His friend, whose famous playground is on the Lagos/Ibadan Expressway, is of the same persuasion. The man on the expressway, in addition to tithe addiction, has his own gig, one exclusive to him. It is called “Covenant Partners” and, at launch in 2002, required a parishioner to enlist with a specified amount of money, preferably foreign currency, to benefit from astounding miracles over a 10-year period. At renewal in 2012, following an alleged revelation to the preacher, the munificent period was scaled down to three years.

“When I asked God, He said there will be a new set and it will not be for ten years. Because those people were in covenant with you (the preacher) for ten years, I had no choice but to keep them alive for ten years. You tied my hands.  And I remembered all the miracles that happened in the life of my partners and I thank God for all the miracles, I thank God for all my partners and I say, thank you for the past ten years.

Now, the Lord says to me, the new set of partners will be for only three years. He said after three years, we can review,” said the preacher on his church’s website.

Now, I do not know what part of the Bible recommends this type of relationship with God. I also think it is safe to assume that that many of those who follow the pastor are sufficiently literate to have seen it if it exists. The widespread belief that preachers are free to invent precepts shows that the preacher’s word is what is supreme, not the Bible.

That, exactly, is where the danger is, as it means the preacher is right even when wrong-and beyond criticism. Why should adherents of a faith that says, very explicitly, “thou shall not lie” venerate liars?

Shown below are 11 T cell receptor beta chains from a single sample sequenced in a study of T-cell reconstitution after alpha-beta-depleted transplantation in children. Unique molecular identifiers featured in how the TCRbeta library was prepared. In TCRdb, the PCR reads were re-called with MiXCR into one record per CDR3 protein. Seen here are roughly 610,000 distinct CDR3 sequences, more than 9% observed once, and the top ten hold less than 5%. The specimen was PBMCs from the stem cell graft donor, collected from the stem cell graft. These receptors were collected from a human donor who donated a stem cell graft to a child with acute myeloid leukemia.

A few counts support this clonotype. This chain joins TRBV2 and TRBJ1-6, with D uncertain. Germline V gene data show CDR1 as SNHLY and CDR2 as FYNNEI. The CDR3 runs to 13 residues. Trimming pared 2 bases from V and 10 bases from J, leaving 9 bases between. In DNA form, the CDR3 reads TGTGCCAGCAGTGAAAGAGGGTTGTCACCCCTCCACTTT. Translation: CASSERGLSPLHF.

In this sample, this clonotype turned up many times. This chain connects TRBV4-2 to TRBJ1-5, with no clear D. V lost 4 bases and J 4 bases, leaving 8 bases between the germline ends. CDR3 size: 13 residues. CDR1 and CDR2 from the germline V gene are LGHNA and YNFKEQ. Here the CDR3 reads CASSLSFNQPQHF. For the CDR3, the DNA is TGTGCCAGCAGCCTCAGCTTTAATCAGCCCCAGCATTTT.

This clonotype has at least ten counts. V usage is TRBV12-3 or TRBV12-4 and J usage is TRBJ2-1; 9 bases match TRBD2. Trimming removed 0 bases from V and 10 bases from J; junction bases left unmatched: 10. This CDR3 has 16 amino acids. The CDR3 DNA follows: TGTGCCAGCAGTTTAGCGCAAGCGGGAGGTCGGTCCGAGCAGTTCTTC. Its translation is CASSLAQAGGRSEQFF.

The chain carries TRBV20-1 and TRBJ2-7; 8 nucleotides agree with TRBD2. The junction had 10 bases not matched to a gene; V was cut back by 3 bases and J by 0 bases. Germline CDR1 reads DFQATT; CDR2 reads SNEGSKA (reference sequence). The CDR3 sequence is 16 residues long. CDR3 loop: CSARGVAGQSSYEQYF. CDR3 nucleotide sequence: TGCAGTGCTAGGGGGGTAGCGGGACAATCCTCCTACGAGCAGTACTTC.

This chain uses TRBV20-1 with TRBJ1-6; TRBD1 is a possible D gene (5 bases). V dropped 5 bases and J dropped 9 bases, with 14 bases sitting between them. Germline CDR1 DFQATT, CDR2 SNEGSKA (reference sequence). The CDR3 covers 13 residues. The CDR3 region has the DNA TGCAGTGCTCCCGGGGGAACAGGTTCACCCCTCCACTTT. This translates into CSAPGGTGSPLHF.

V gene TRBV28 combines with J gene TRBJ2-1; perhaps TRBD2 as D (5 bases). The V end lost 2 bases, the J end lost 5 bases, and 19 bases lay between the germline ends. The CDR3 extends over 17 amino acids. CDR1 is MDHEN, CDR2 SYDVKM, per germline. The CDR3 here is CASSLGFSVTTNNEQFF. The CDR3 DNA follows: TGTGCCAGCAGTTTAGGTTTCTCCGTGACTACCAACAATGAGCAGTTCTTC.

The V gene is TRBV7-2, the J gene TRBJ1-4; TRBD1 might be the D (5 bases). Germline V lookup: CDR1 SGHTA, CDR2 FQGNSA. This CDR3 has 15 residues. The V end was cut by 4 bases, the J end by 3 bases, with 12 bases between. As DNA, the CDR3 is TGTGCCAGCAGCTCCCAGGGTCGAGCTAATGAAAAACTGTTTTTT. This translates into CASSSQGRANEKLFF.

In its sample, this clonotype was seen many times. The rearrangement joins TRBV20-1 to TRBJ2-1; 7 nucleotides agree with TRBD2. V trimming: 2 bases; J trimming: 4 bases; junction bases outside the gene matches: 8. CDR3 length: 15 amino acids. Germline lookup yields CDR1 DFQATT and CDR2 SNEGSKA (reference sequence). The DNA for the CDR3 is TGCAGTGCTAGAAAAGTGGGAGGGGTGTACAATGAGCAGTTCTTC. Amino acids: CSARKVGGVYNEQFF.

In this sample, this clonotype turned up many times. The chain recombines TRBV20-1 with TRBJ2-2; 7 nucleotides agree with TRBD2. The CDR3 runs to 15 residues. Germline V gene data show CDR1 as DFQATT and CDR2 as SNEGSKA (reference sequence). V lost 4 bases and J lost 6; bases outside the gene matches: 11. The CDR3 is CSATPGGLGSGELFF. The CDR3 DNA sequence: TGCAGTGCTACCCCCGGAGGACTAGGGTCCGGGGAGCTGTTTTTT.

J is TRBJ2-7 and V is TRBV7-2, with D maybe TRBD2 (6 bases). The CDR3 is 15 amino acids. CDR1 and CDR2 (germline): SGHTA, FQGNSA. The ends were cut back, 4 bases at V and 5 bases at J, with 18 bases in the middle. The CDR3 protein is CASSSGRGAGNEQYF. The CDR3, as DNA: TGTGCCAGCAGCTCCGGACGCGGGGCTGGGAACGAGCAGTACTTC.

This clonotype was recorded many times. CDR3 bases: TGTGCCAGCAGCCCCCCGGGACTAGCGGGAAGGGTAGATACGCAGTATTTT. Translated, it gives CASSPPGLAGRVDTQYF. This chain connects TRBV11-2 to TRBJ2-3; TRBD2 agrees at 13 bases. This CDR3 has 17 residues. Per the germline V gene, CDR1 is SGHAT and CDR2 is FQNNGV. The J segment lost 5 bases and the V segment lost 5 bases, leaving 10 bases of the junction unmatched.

The veneration, sadly, is gradually breeding followers, who seem ready and willing to fight preachers’ battles, not God’s. The profusion of curses rained on and ill-will borne towards those who criticize preachers provide proof of this. It will get worse.

I suspect that many subscribers of these superstar preachers actually wish to have their pulpit deities wield type of authority enjoyed by fatwa-proclaiming mullahs to shield them from scrutiny, criticism and mockery-all of which, in my view, they richly deserve. A faith that brooks no criticism is one with a serious inferiority complex. It will get worse, I repeat.

Preachers have been nudging their followers, subtly, to acquire fundamentalist traits. In September 2013, staff of Heritage Nursery and Primary School, owned by Living Faith Worldwide, beat up officials of the Ogun State Internal Revenue Board for demanding six years’ outstanding taxes. Two days later, it was the turn of officials of the Ogun State Ministry of Urban and Physical Planning and journalists attached to Ogun State Television, who were beaten up.

The journalists who accompanied ministry officials to serve building inspection notices, also had their cameras damaged. The founder of Living Faith, more recently, defied the Ogun State Government’s directive not to hold worship in his at the start of the COVID-19-induced lockdown.

These infractions were lauded by followers on the social media. Someday, and very soon, we could have brainwashed people to fly planes into buildings in protest against perceived ill-treatment of preachers. Far-fetched? I do not think so. Followers’ reactions to scrutiny of preachers are so craze-eyed and tend to leave them with flecks of spittle flying off the corners of their mouths. Unsafe to bet against killing in a preacher’s name.

About Ademola Aderele